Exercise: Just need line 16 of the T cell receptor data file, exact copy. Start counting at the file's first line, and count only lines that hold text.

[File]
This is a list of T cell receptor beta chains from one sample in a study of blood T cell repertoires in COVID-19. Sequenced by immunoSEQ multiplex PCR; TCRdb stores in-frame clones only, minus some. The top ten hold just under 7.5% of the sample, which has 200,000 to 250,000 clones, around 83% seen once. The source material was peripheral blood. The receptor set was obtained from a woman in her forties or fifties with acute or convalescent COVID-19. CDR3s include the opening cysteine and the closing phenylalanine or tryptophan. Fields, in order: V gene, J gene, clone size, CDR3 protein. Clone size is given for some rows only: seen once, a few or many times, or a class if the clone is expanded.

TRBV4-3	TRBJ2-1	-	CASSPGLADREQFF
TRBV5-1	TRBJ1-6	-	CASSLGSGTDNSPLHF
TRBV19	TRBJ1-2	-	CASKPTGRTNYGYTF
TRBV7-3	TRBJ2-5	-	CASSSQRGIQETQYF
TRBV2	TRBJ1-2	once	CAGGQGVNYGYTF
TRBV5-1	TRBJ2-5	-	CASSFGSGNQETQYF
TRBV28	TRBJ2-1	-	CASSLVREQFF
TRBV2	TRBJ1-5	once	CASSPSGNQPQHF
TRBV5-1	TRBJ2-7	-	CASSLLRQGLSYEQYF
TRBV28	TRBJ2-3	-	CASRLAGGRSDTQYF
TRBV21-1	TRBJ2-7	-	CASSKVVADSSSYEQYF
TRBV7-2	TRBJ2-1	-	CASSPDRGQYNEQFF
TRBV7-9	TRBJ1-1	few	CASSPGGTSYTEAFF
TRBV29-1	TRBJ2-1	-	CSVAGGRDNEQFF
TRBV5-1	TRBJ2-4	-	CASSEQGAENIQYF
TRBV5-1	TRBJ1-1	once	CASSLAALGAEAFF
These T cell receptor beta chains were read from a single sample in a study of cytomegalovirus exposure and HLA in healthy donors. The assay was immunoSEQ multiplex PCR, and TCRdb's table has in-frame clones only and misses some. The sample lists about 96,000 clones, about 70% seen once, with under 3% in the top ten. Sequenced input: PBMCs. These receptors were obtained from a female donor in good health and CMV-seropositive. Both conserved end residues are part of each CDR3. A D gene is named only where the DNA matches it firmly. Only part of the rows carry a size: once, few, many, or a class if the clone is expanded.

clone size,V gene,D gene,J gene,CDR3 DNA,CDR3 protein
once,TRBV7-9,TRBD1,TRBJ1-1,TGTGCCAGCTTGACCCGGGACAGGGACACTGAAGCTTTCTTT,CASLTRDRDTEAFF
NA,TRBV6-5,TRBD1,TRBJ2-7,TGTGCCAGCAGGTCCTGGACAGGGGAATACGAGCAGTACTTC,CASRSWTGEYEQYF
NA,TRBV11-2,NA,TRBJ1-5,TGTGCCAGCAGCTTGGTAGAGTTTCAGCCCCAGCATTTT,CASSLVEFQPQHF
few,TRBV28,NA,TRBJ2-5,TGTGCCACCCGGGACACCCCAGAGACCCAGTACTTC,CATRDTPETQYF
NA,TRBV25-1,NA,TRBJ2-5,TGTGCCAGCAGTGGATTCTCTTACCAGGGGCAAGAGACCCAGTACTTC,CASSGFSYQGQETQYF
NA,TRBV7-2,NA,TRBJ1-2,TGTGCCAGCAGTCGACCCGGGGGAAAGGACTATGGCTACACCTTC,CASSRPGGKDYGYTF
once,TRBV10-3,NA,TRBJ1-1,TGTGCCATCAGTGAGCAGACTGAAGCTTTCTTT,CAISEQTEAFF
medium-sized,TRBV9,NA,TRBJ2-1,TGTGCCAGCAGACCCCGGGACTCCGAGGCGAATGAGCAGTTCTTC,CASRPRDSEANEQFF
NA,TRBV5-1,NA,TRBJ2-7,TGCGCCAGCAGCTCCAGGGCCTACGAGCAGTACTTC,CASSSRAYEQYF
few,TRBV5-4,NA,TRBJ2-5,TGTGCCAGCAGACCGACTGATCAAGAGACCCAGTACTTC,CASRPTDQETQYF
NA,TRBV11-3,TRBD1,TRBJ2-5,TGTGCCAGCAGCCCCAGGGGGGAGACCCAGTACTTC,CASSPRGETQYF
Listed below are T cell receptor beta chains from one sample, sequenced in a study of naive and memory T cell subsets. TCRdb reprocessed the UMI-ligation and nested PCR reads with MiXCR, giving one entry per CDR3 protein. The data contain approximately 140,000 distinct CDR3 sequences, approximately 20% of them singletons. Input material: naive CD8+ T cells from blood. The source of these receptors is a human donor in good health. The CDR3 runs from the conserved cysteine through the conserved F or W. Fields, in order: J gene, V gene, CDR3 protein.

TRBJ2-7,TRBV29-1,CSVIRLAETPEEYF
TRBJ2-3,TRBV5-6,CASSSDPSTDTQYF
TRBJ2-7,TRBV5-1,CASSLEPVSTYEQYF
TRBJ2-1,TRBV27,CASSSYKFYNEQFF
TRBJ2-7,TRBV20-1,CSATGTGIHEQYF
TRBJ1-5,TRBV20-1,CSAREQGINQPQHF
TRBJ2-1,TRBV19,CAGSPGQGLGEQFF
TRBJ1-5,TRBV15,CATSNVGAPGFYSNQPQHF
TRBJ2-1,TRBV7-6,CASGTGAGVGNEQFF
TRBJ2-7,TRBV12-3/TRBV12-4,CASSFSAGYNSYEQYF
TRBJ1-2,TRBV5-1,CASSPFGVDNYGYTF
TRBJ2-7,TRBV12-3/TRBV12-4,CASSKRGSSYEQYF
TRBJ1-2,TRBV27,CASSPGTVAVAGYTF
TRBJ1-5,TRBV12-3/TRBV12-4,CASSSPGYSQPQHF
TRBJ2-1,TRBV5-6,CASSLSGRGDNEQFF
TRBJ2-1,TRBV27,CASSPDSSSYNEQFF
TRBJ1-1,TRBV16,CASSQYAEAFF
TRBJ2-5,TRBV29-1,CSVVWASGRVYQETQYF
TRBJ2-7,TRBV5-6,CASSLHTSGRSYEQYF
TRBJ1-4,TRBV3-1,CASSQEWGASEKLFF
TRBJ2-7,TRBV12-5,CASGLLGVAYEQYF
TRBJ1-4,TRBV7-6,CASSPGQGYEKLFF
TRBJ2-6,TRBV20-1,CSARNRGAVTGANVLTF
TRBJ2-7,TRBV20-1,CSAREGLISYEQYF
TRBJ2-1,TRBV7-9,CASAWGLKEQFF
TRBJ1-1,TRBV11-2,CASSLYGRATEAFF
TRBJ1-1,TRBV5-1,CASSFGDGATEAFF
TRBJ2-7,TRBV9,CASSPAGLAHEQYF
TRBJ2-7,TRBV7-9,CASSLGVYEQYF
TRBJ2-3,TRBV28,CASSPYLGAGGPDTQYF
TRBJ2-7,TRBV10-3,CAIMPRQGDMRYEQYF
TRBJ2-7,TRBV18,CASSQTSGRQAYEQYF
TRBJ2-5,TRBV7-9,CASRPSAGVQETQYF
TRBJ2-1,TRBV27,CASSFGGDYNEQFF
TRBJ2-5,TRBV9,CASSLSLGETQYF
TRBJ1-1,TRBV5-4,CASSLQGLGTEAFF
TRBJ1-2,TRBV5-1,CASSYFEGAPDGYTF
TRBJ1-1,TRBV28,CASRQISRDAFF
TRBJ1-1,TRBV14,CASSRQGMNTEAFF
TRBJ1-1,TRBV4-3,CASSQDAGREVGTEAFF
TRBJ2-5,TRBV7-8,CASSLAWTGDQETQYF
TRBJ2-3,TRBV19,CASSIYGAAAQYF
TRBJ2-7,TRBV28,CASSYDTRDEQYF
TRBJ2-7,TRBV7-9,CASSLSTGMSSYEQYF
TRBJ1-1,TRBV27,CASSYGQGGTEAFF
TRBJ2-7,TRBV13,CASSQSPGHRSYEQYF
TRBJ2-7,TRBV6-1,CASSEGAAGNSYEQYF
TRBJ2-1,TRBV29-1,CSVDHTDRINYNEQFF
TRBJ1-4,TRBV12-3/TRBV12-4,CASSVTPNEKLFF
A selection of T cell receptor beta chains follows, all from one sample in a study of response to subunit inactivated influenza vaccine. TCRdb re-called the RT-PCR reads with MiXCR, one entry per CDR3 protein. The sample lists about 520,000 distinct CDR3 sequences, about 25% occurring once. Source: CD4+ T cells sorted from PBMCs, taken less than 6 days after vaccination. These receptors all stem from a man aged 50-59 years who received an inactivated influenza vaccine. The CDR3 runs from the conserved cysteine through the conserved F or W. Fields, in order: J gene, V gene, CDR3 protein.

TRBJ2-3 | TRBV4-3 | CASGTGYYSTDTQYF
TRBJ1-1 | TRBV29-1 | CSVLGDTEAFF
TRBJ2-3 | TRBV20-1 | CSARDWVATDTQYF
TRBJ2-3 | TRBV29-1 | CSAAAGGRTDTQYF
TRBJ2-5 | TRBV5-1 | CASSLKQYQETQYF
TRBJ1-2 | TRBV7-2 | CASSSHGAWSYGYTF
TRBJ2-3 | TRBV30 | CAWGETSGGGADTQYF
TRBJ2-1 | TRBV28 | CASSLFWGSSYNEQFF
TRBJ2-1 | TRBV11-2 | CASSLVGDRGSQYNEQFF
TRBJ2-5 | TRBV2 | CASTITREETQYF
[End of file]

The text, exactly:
TRBV5-1	TRBJ2-4	-	CASSEQGAENIQYF